A network that helps people worldwide obtain rapid advice and information on crop protection, including the identification and management of plant pests.
PestNet is a network that helps people worldwide obtain rapid advice and information on crop protection, including the identification and management of plant pests. It started in 1999. Anyone with an interest in plant protection is welcome to join. PestNet is free and is moderated, ensuring that messages are confined to plant protection.
December 2001. Papua New Guinea asked about the fungus Beauveria bassiana, the cause of white muscadine disease, for the control of ants in relation to coffee pests.
Work was done on this fungus in the Pacific region some years ago against the Coffee Berry Borer (Hypothenemus hampei) by CABI Bioscience.
June 2003. Also mentioned, was a project by the USDA on the Biological Control of the Coffee Berry Borer that started in 2005 and scheduled to end in 2010: www.ars.usda.gov/research/projects/projects.htm. Details of this project are as follows:
Objective: Continue exploration and evaluation of microbial control agents with the long-term goal of developing innovative biological control methods against the coffee berry borer. Focus will be on studies aimed at determining whether the fungal entomopathogen Beauveria bassiana can be used as a fungal endophyte for systemic control of the coffee berry borer and in the development of molecular techniques for detection of B bassiana in plant tissues. A search for new coffee berry borer biocontrol agents via foreign exploration for parasitoids, fungi, and nematodes will be conducted in Latin America and Africa.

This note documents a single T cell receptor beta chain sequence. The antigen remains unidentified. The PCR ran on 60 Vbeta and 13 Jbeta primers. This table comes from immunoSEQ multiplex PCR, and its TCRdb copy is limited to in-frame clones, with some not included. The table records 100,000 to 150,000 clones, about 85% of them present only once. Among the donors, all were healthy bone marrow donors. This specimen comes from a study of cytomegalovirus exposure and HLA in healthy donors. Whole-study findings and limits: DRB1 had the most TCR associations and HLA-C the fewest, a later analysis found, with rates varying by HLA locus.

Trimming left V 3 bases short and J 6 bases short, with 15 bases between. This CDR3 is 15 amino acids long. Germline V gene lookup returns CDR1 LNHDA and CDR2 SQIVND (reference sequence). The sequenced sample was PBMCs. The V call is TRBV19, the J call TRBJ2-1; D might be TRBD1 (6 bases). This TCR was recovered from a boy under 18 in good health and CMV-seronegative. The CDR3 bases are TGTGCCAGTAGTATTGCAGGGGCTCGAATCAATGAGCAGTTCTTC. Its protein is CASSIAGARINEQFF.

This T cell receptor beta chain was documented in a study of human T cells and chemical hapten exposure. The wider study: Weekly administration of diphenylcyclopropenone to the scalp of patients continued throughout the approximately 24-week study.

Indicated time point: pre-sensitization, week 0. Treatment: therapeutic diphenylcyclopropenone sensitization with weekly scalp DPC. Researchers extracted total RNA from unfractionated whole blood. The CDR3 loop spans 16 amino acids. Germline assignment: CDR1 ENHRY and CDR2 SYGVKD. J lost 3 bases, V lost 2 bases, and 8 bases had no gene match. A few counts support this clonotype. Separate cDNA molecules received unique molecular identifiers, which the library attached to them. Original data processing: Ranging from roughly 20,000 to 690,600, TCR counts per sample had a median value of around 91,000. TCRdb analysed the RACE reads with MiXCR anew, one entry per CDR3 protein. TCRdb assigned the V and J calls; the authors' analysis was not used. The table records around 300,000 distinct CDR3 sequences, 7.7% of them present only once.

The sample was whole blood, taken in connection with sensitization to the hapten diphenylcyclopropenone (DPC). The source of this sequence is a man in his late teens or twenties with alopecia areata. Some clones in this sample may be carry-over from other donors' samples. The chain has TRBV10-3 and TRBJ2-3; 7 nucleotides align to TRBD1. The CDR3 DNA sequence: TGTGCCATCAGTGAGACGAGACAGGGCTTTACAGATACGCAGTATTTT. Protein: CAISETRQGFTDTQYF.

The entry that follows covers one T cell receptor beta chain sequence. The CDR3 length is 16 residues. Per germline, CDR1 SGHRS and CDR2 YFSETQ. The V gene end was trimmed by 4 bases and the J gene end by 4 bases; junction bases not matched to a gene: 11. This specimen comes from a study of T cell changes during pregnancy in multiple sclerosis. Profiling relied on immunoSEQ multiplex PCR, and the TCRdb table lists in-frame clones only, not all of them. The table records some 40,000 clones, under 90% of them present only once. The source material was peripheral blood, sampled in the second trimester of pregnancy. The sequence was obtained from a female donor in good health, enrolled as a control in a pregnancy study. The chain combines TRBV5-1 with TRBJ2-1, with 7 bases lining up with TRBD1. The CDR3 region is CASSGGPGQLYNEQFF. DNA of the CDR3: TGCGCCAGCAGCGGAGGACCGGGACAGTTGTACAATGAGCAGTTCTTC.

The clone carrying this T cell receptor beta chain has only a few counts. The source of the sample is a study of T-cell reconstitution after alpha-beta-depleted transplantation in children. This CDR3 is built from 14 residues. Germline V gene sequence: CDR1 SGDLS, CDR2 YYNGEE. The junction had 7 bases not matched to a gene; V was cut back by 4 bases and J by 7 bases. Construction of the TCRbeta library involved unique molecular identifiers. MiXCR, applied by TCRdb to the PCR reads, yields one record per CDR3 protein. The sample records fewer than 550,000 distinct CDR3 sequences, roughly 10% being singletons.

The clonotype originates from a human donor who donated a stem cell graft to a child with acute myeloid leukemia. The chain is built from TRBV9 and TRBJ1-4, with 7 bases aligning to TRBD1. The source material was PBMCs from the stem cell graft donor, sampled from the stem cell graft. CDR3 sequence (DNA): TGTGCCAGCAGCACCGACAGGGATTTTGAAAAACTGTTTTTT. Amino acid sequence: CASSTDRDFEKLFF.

Approach: Various techniques will be tested in order to optimize inoculation of coffee plants with the fungal entomopathogen Beauveria bassiana: (1) spraying flowers; (2) spraying seedlings; (3) injecting spore suspensions on the stem; and (4) inoculation of radicles. To determine if B bassiana has become established in the inoculated plants, polymerase chain reaction-based identification methods and specific molecular markers will be used. The program of exploration for new biological control agents of the coffee berry borer will be accomplished through collaborations with cooperators, such as ECOSUR (Mexico) and ICIPE (Kenya). Coffee plantations will be visited and coffee berries infected with the coffee berry borer will be sampled. Standard protocols will be used to survey for parasitoids, fungi, and nematodes attacking the insect.